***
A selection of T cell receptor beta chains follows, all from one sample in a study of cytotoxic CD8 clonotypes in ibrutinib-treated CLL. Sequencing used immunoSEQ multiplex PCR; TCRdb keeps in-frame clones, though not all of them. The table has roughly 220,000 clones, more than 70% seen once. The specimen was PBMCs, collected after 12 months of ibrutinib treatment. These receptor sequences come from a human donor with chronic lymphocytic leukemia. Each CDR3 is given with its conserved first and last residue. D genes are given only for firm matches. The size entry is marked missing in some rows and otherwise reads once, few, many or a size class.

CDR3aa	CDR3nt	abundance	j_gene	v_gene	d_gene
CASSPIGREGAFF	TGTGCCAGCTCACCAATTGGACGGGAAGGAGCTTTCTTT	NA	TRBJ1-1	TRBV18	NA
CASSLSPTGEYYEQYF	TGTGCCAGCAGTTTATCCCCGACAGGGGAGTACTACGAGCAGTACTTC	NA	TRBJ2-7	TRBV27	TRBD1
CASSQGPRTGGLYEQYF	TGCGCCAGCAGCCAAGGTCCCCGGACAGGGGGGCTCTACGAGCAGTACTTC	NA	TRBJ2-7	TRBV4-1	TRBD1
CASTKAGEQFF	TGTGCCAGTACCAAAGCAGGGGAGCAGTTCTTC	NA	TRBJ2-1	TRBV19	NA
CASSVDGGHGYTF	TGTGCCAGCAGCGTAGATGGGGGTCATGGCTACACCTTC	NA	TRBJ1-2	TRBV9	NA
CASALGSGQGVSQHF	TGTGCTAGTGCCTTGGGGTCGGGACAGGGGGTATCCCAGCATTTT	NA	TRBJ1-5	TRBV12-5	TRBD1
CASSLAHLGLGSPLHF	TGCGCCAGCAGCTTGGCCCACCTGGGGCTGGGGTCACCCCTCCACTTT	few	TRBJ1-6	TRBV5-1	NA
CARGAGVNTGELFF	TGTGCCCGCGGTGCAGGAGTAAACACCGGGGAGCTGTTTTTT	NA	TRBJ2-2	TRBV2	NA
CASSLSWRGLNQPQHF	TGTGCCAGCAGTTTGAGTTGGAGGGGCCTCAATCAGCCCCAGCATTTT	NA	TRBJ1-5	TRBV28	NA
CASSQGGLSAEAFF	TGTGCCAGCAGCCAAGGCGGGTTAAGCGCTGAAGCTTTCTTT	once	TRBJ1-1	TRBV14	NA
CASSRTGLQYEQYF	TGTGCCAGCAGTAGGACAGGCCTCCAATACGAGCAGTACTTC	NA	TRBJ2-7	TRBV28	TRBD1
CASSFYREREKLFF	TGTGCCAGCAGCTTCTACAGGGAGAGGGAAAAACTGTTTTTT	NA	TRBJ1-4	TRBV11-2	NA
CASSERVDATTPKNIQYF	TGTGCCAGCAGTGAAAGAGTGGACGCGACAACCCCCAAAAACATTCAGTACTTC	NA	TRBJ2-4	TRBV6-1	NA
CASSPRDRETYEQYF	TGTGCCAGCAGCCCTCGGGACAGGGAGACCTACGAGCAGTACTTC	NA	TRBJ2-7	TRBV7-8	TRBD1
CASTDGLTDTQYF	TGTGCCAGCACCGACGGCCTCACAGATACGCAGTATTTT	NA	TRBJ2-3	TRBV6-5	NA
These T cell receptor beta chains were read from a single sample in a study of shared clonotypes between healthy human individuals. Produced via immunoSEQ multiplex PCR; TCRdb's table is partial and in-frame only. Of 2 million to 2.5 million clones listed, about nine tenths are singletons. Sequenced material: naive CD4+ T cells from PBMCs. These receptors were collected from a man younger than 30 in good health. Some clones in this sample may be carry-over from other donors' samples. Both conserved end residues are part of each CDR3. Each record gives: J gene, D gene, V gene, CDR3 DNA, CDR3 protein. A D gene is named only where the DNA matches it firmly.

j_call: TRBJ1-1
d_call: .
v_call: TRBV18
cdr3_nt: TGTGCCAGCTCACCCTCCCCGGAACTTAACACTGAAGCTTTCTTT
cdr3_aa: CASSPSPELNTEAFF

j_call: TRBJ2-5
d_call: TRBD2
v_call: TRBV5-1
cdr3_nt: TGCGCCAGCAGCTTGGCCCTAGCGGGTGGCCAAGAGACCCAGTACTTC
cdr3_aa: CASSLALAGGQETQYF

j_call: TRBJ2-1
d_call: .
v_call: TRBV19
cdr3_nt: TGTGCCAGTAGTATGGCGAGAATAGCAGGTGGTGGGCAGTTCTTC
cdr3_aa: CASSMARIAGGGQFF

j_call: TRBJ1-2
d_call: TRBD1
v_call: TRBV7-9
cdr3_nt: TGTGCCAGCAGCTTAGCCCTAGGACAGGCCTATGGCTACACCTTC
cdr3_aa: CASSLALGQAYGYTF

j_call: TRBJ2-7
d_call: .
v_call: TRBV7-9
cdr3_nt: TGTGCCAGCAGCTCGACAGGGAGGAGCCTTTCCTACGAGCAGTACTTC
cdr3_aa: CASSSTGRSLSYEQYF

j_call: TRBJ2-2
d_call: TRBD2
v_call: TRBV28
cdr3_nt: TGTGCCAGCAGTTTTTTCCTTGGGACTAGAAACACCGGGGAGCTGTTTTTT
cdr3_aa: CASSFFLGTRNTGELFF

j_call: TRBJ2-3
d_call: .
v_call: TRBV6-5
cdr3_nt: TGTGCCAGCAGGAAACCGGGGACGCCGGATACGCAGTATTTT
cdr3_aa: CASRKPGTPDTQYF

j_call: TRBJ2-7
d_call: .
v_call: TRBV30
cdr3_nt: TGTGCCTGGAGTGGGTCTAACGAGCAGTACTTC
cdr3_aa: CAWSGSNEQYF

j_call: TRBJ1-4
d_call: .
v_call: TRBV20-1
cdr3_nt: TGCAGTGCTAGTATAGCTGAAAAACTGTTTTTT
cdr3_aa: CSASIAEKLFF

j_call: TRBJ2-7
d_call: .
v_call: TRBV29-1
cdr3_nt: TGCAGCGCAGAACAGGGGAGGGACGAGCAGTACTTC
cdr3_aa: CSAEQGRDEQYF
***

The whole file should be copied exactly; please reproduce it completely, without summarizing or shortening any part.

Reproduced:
A selection of T cell receptor beta chains follows, all from one sample in a study of cytotoxic CD8 clonotypes in ibrutinib-treated CLL. Sequencing used immunoSEQ multiplex PCR; TCRdb keeps in-frame clones, though not all of them. The table has roughly 220,000 clones, more than 70% seen once. The specimen was PBMCs, collected after 12 months of ibrutinib treatment. These receptor sequences come from a human donor with chronic lymphocytic leukemia. Each CDR3 is given with its conserved first and last residue. D genes are given only for firm matches. The size entry is marked missing in some rows and otherwise reads once, few, many or a size class.

CDR3aa	CDR3nt	abundance	j_gene	v_gene	d_gene
CASSPIGREGAFF	TGTGCCAGCTCACCAATTGGACGGGAAGGAGCTTTCTTT	NA	TRBJ1-1	TRBV18	NA
CASSLSPTGEYYEQYF	TGTGCCAGCAGTTTATCCCCGACAGGGGAGTACTACGAGCAGTACTTC	NA	TRBJ2-7	TRBV27	TRBD1
CASSQGPRTGGLYEQYF	TGCGCCAGCAGCCAAGGTCCCCGGACAGGGGGGCTCTACGAGCAGTACTTC	NA	TRBJ2-7	TRBV4-1	TRBD1
CASTKAGEQFF	TGTGCCAGTACCAAAGCAGGGGAGCAGTTCTTC	NA	TRBJ2-1	TRBV19	NA
CASSVDGGHGYTF	TGTGCCAGCAGCGTAGATGGGGGTCATGGCTACACCTTC	NA	TRBJ1-2	TRBV9	NA
CASALGSGQGVSQHF	TGTGCTAGTGCCTTGGGGTCGGGACAGGGGGTATCCCAGCATTTT	NA	TRBJ1-5	TRBV12-5	TRBD1
CASSLAHLGLGSPLHF	TGCGCCAGCAGCTTGGCCCACCTGGGGCTGGGGTCACCCCTCCACTTT	few	TRBJ1-6	TRBV5-1	NA
CARGAGVNTGELFF	TGTGCCCGCGGTGCAGGAGTAAACACCGGGGAGCTGTTTTTT	NA	TRBJ2-2	TRBV2	NA
CASSLSWRGLNQPQHF	TGTGCCAGCAGTTTGAGTTGGAGGGGCCTCAATCAGCCCCAGCATTTT	NA	TRBJ1-5	TRBV28	NA
CASSQGGLSAEAFF	TGTGCCAGCAGCCAAGGCGGGTTAAGCGCTGAAGCTTTCTTT	once	TRBJ1-1	TRBV14	NA
CASSRTGLQYEQYF	TGTGCCAGCAGTAGGACAGGCCTCCAATACGAGCAGTACTTC	NA	TRBJ2-7	TRBV28	TRBD1
CASSFYREREKLFF	TGTGCCAGCAGCTTCTACAGGGAGAGGGAAAAACTGTTTTTT	NA	TRBJ1-4	TRBV11-2	NA
CASSERVDATTPKNIQYF	TGTGCCAGCAGTGAAAGAGTGGACGCGACAACCCCCAAAAACATTCAGTACTTC	NA	TRBJ2-4	TRBV6-1	NA
CASSPRDRETYEQYF	TGTGCCAGCAGCCCTCGGGACAGGGAGACCTACGAGCAGTACTTC	NA	TRBJ2-7	TRBV7-8	TRBD1
CASTDGLTDTQYF	TGTGCCAGCACCGACGGCCTCACAGATACGCAGTATTTT	NA	TRBJ2-3	TRBV6-5	NA
These T cell receptor beta chains were read from a single sample in a study of shared clonotypes between healthy human individuals. Produced via immunoSEQ multiplex PCR; TCRdb's table is partial and in-frame only. Of 2 million to 2.5 million clones listed, about nine tenths are singletons. Sequenced material: naive CD4+ T cells from PBMCs. These receptors were collected from a man younger than 30 in good health. Some clones in this sample may be carry-over from other donors' samples. Both conserved end residues are part of each CDR3. Each record gives: J gene, D gene, V gene, CDR3 DNA, CDR3 protein. A D gene is named only where the DNA matches it firmly.

j_call: TRBJ1-1
d_call: .
v_call: TRBV18
cdr3_nt: TGTGCCAGCTCACCCTCCCCGGAACTTAACACTGAAGCTTTCTTT
cdr3_aa: CASSPSPELNTEAFF

j_call: TRBJ2-5
d_call: TRBD2
v_call: TRBV5-1
cdr3_nt: TGCGCCAGCAGCTTGGCCCTAGCGGGTGGCCAAGAGACCCAGTACTTC
cdr3_aa: CASSLALAGGQETQYF

j_call: TRBJ2-1
d_call: .
v_call: TRBV19
cdr3_nt: TGTGCCAGTAGTATGGCGAGAATAGCAGGTGGTGGGCAGTTCTTC
cdr3_aa: CASSMARIAGGGQFF

j_call: TRBJ1-2
d_call: TRBD1
v_call: TRBV7-9
cdr3_nt: TGTGCCAGCAGCTTAGCCCTAGGACAGGCCTATGGCTACACCTTC
cdr3_aa: CASSLALGQAYGYTF

j_call: TRBJ2-7
d_call: .
v_call: TRBV7-9
cdr3_nt: TGTGCCAGCAGCTCGACAGGGAGGAGCCTTTCCTACGAGCAGTACTTC
cdr3_aa: CASSSTGRSLSYEQYF

j_call: TRBJ2-2
d_call: TRBD2
v_call: TRBV28
cdr3_nt: TGTGCCAGCAGTTTTTTCCTTGGGACTAGAAACACCGGGGAGCTGTTTTTT
cdr3_aa: CASSFFLGTRNTGELFF

j_call: TRBJ2-3
d_call: .
v_call: TRBV6-5
cdr3_nt: TGTGCCAGCAGGAAACCGGGGACGCCGGATACGCAGTATTTT
cdr3_aa: CASRKPGTPDTQYF

j_call: TRBJ2-7
d_call: .
v_call: TRBV30
cdr3_nt: TGTGCCTGGAGTGGGTCTAACGAGCAGTACTTC
cdr3_aa: CAWSGSNEQYF

j_call: TRBJ1-4
d_call: .
v_call: TRBV20-1
cdr3_nt: TGCAGTGCTAGTATAGCTGAAAAACTGTTTTTT
cdr3_aa: CSASIAEKLFF

j_call: TRBJ2-7
d_call: .
v_call: TRBV29-1
cdr3_nt: TGCAGCGCAGAACAGGGGAGGGACGAGCAGTACTTC
cdr3_aa: CSAEQGRDEQYF